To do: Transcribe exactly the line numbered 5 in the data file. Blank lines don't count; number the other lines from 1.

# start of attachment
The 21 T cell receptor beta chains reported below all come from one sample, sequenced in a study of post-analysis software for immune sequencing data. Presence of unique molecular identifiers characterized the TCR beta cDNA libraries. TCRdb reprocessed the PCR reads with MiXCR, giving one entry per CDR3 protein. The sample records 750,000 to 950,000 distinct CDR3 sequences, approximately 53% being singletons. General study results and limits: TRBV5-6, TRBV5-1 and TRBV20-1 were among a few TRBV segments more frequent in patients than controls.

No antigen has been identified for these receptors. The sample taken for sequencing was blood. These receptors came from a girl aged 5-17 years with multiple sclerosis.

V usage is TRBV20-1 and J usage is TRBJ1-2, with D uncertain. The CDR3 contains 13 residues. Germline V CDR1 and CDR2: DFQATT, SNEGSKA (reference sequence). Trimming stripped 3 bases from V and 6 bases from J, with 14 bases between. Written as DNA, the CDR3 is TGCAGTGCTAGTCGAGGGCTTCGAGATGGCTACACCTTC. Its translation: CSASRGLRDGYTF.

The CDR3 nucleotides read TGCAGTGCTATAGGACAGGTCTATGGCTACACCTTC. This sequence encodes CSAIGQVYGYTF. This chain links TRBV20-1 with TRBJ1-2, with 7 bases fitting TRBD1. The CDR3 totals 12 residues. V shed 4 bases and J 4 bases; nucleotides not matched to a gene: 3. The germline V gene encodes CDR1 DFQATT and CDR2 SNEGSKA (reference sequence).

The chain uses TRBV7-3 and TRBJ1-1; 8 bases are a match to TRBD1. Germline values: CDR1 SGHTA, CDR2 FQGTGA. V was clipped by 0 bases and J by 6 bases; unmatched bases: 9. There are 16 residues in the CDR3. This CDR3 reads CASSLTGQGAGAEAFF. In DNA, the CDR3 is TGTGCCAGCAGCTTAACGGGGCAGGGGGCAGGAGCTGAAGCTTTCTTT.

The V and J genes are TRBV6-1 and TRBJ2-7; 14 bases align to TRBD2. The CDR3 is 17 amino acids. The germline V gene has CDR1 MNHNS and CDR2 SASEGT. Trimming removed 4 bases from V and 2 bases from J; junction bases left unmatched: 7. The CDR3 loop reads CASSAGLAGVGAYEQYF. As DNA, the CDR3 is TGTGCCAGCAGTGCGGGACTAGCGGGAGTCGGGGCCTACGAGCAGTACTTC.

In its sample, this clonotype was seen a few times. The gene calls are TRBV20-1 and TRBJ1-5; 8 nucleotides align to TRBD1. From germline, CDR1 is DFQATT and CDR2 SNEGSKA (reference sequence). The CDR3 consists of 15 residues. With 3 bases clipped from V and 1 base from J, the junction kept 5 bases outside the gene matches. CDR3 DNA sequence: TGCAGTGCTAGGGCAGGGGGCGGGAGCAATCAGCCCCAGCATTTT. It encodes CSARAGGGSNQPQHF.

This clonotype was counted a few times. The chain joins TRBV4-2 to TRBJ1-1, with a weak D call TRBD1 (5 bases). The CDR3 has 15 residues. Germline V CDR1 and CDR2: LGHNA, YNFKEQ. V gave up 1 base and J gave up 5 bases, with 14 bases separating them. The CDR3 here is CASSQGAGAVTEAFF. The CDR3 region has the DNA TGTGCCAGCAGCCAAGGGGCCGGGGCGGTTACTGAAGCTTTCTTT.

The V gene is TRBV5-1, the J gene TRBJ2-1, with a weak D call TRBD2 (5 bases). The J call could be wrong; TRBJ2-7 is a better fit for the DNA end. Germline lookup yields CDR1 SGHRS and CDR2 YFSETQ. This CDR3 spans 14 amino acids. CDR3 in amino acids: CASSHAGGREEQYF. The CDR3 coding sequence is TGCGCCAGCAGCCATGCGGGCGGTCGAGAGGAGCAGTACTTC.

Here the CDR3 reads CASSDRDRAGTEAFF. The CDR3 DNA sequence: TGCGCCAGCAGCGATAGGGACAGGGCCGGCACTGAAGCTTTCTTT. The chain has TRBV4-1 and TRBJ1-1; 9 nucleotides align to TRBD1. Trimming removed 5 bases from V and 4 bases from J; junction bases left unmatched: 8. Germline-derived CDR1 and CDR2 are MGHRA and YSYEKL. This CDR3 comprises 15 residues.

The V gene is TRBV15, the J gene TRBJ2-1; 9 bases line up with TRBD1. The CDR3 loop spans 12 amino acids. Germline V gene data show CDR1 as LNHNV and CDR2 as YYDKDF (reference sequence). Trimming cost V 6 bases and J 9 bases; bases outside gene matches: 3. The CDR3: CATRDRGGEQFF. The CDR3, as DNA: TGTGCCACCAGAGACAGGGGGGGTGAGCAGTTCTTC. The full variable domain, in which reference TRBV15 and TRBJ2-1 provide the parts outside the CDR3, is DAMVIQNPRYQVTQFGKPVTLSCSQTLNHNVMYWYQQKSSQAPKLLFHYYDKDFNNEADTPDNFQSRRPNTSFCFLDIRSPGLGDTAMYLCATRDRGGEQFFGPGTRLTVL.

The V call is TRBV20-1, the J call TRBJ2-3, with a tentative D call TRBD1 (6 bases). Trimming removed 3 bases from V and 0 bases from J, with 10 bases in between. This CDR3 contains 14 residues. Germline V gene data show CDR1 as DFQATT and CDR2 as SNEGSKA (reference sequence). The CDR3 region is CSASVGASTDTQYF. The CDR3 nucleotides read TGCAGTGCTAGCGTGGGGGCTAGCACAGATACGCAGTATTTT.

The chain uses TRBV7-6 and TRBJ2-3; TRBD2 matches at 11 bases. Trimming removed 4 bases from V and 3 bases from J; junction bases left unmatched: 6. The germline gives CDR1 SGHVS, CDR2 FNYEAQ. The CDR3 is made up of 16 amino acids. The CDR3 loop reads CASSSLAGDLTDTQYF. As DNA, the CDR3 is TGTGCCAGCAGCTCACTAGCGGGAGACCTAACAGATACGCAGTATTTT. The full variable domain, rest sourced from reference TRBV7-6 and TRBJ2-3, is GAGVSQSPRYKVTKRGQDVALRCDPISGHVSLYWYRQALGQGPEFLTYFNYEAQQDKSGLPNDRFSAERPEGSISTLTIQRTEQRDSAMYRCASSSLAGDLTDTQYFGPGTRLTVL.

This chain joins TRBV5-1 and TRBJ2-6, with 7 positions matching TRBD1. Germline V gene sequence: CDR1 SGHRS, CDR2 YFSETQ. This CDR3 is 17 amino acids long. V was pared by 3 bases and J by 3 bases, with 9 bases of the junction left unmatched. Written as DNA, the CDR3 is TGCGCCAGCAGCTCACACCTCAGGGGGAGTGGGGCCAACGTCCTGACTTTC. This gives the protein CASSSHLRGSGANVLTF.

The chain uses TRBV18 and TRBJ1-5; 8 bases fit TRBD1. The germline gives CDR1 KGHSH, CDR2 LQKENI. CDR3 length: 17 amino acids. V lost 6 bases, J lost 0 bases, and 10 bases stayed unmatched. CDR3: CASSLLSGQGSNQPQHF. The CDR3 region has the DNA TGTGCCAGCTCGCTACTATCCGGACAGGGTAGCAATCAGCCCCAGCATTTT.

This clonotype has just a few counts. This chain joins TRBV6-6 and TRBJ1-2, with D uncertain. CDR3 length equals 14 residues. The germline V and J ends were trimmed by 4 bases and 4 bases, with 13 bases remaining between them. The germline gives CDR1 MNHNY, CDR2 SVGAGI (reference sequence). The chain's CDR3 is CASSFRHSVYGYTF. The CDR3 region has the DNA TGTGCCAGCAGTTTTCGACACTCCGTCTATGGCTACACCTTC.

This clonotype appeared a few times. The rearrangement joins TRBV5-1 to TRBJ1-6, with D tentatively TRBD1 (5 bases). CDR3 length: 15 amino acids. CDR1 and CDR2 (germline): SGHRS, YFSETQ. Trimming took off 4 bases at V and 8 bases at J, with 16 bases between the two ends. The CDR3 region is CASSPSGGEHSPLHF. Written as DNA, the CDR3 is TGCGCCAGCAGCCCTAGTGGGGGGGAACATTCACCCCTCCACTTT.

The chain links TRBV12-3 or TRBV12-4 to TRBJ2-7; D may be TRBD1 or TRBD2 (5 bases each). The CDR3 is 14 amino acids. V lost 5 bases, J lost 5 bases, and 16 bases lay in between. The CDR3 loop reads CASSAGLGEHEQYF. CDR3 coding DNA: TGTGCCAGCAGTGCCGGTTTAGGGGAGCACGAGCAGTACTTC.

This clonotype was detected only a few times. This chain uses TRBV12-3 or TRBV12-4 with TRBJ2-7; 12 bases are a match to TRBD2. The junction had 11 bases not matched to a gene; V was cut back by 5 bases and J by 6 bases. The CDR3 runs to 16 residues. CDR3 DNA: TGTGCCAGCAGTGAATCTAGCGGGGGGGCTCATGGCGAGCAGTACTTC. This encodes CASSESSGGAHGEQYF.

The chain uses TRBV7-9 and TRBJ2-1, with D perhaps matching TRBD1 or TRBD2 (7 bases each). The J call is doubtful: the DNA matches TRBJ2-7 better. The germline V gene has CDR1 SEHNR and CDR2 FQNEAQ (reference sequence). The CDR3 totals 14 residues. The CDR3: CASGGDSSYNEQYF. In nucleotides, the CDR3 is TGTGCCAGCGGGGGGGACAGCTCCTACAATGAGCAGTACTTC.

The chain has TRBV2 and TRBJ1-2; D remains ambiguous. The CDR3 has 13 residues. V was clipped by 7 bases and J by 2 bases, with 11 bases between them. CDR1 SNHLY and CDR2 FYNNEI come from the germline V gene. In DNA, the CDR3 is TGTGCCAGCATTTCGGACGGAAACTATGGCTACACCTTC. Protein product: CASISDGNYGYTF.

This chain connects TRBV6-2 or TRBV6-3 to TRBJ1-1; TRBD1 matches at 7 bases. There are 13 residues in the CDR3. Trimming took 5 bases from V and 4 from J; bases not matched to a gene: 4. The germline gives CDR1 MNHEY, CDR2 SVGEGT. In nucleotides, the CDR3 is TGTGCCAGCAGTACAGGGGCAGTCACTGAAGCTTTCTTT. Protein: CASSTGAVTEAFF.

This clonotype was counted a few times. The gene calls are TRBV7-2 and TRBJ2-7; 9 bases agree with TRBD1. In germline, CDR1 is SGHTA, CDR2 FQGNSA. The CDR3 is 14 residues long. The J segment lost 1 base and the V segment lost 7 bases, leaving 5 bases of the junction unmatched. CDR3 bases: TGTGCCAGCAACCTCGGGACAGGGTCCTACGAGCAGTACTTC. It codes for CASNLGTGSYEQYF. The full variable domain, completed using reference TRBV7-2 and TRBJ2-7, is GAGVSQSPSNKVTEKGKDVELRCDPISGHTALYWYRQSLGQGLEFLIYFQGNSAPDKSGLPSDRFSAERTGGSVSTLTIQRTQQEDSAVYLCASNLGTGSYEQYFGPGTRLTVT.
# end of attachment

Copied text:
The chain uses TRBV7-3 and TRBJ1-1; 8 bases are a match to TRBD1. Germline values: CDR1 SGHTA, CDR2 FQGTGA. V was clipped by 0 bases and J by 6 bases; unmatched bases: 9. There are 16 residues in the CDR3. This CDR3 reads CASSLTGQGAGAEAFF. In DNA, the CDR3 is TGTGCCAGCAGCTTAACGGGGCAGGGGGCAGGAGCTGAAGCTTTCTTT.